Paul Whitelaw

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Paul Whitelaw
PE Whitelaw 2.jpg
Paul Whitelaw in 1931
Personal information
Full name Paul Erskine Whitelaw
Born (1910-02-10)10 February 1910
Auckland, New Zealand
Died 28 August 1988(1988-08-28) (aged 78)
Auckland, New Zealand
Batting style Right-hand bat
Bowling style -
International information
National side
Test debut (cap 25) 24 March 1933 v England
Last Test 31 March 1933 v England
Career statistics
Competition Test First-class
Matches 2 49
Runs scored 64 2739
Batting average 32.00 37.52
100s/50s 0/0 5/15
Top score 30 195
Balls bowled - 12
Wickets - -
Bowling average - -
5 wickets in innings - -
10 wickets in match - -
Best bowling - -
Catches/stumpings -/- 39/-
Source: Cricinfo, 1 April 2017

Paul Erskine Whitelaw (born at Auckland on 10 February 1910, died at Auckland on 28 August 1988) was a New Zealand cricketer who played for Auckland and New Zealand.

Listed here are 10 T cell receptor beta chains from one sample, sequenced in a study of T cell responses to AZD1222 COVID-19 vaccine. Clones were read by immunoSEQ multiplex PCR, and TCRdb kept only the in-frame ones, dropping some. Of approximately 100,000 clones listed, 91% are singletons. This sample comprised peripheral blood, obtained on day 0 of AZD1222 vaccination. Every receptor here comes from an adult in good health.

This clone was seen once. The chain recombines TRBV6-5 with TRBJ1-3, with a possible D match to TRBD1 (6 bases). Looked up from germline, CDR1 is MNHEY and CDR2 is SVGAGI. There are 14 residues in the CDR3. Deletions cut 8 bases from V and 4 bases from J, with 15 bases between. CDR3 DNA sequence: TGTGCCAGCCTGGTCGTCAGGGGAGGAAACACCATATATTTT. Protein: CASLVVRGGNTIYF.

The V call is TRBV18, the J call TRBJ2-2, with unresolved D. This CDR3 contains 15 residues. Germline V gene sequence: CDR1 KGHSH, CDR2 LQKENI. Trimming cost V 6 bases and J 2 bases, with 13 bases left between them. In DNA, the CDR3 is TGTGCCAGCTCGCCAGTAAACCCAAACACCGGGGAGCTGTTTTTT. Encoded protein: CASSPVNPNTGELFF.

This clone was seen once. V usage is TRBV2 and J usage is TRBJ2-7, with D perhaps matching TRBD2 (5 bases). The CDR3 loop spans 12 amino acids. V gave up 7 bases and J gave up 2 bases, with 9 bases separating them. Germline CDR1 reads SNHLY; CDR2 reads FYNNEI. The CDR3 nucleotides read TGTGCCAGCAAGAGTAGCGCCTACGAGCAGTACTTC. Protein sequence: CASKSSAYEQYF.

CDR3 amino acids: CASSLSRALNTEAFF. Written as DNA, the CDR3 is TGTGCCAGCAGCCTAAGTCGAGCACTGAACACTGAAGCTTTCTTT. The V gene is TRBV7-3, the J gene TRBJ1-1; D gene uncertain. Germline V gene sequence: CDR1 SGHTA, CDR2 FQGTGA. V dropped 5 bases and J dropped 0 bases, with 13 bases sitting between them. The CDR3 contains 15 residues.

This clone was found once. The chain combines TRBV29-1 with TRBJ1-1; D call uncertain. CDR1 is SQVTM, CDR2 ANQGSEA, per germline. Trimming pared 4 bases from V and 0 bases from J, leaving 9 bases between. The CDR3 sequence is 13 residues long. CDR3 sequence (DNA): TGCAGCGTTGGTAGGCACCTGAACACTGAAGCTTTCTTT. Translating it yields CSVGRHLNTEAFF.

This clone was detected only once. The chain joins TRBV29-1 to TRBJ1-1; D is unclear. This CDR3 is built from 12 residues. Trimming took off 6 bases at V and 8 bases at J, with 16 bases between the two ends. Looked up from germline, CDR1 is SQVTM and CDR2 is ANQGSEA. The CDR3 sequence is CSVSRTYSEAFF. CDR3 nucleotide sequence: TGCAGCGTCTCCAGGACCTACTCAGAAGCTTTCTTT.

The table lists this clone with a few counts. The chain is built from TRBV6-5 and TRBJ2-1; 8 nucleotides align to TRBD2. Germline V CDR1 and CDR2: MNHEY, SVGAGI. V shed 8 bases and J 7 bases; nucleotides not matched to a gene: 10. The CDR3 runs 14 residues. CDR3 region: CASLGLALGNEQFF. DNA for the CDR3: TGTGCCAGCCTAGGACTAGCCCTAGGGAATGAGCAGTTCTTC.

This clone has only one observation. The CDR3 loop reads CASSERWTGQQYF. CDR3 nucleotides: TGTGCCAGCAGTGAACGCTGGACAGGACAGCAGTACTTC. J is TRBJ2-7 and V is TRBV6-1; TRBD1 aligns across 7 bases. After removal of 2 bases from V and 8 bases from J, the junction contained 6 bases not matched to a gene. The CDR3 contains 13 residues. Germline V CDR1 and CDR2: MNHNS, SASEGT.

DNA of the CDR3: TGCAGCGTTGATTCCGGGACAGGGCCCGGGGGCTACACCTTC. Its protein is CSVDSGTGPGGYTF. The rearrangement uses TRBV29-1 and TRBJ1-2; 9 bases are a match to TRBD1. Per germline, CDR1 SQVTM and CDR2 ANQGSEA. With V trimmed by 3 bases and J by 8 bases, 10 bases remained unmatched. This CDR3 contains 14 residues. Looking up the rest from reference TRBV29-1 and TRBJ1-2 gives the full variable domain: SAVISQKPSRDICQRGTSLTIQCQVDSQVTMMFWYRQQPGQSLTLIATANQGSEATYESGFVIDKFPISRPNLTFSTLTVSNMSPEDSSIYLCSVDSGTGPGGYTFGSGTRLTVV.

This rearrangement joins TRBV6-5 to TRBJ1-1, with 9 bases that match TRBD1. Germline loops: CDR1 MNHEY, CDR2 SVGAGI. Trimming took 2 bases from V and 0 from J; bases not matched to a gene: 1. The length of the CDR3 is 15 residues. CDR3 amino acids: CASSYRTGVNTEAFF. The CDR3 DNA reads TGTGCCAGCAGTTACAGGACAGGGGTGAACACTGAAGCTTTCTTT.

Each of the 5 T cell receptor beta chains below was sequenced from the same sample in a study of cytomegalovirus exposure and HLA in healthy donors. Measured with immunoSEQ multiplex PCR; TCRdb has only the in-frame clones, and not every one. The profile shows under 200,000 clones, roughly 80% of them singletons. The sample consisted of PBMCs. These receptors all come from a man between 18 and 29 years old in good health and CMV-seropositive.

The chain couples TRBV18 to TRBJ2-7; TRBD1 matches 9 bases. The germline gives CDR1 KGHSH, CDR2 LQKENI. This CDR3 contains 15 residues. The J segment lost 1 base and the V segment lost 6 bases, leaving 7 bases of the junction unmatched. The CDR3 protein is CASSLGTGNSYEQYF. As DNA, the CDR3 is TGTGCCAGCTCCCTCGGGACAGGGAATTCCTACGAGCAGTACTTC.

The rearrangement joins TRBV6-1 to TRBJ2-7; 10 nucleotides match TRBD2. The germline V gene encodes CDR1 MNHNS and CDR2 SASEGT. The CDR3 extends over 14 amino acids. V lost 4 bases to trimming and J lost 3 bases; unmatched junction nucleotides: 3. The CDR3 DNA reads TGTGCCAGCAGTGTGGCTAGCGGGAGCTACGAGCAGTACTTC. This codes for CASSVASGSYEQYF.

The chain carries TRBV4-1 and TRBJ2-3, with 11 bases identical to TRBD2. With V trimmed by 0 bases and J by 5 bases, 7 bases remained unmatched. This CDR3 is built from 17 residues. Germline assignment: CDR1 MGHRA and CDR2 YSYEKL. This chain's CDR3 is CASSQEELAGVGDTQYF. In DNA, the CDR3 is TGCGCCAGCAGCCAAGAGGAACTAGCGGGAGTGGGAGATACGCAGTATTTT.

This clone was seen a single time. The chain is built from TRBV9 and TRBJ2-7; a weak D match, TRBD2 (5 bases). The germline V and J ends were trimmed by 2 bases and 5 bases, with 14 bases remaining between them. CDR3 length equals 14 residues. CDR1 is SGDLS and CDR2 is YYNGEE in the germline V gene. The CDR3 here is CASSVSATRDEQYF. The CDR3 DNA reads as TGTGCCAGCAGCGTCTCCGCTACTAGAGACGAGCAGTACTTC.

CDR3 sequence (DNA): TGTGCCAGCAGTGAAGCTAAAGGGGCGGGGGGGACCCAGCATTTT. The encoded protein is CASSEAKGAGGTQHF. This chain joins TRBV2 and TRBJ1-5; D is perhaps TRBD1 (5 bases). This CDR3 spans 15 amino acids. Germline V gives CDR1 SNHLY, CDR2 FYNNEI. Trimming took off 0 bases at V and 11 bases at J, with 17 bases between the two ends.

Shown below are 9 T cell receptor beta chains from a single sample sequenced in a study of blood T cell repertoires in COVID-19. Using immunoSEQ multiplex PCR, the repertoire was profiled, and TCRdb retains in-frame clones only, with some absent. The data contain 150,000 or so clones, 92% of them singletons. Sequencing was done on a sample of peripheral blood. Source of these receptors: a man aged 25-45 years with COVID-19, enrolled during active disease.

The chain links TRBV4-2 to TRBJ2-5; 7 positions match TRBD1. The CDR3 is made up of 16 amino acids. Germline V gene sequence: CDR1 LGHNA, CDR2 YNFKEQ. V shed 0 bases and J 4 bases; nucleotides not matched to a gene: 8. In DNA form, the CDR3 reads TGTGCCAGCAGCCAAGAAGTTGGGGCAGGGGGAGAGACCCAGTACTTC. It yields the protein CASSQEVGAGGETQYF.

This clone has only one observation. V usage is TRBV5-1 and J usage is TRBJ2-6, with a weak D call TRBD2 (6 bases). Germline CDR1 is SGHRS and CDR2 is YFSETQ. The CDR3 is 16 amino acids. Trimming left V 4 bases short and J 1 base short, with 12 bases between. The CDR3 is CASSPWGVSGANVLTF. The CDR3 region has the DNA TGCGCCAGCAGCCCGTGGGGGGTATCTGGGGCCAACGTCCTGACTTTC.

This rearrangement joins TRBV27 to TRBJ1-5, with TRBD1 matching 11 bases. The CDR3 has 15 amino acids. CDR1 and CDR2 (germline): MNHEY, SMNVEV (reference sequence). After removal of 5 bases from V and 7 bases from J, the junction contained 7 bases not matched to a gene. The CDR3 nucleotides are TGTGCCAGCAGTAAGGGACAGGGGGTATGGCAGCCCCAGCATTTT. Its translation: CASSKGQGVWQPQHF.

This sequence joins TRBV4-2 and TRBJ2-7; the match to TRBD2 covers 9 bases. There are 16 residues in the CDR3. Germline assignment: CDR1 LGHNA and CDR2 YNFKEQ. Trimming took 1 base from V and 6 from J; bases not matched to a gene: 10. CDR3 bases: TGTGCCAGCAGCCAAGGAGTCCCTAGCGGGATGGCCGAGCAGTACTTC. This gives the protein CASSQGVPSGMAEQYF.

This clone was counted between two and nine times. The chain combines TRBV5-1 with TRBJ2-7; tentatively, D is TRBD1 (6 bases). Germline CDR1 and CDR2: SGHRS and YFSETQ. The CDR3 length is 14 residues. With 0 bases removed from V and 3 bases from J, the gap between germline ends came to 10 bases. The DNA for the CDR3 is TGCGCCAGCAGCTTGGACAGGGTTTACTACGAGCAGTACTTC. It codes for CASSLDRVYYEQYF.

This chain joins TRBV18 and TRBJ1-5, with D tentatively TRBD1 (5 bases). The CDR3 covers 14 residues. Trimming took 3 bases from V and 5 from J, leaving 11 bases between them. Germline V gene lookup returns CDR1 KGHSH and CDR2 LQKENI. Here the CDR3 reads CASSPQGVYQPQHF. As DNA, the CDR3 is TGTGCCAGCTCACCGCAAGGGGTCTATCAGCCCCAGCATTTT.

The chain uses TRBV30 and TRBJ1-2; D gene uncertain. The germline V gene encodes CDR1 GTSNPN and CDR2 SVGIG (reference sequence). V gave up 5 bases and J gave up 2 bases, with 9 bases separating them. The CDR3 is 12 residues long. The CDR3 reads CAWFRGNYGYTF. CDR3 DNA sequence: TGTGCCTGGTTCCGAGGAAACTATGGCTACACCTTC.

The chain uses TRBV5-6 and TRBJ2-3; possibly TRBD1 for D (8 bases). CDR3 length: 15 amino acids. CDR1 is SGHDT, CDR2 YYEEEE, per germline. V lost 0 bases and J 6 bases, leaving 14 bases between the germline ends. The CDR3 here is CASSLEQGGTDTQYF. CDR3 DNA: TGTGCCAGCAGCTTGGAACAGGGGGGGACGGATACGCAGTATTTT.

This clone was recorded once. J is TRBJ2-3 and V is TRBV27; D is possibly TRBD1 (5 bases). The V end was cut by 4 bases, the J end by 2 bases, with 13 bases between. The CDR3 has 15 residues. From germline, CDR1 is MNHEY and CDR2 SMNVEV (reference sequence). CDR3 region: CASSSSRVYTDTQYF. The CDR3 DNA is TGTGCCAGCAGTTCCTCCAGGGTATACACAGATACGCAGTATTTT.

Domestic career[edit]

A right-handed opening batsman with a fine array of strokes, Whitelaw played first-class cricket for Auckland with some success from 1928-29 to 1946-47, averaging 37 runs per innings.

In 1934-35, playing for Auckland against Wellington, he scored 115, his first first-class century, in the first innings, and 155 in the second innings. In 1936-37, playing for Auckland against Otago at Dunedin, Whitelaw and Bill Carson set a world record that stood for almost 40 years by adding 445 for the third wicket. The partnership, which began with the score on 25 for 2 and took only 268 minutes, remains the fourth highest in the world for that wicket. Whitelaw's 195 in this match was his highest first-class score.[1][2]

International career[edit]

He made only two Test match appearances, both on the short tour of New Zealand by the 1932-33 MCC side that followed the Bodyline tour of Australia. Both matches were dominated by the batting of Walter Hammond, who scored 563 runs in two innings, being dismissed just once. Whitelaw made 64 runs from four innings, two of them not out. But though he represented New Zealand in matches against the MCC team led by Errol Holmes in 1935-36, he never played Test cricket again.

See also[edit]

References[edit]

External links[edit]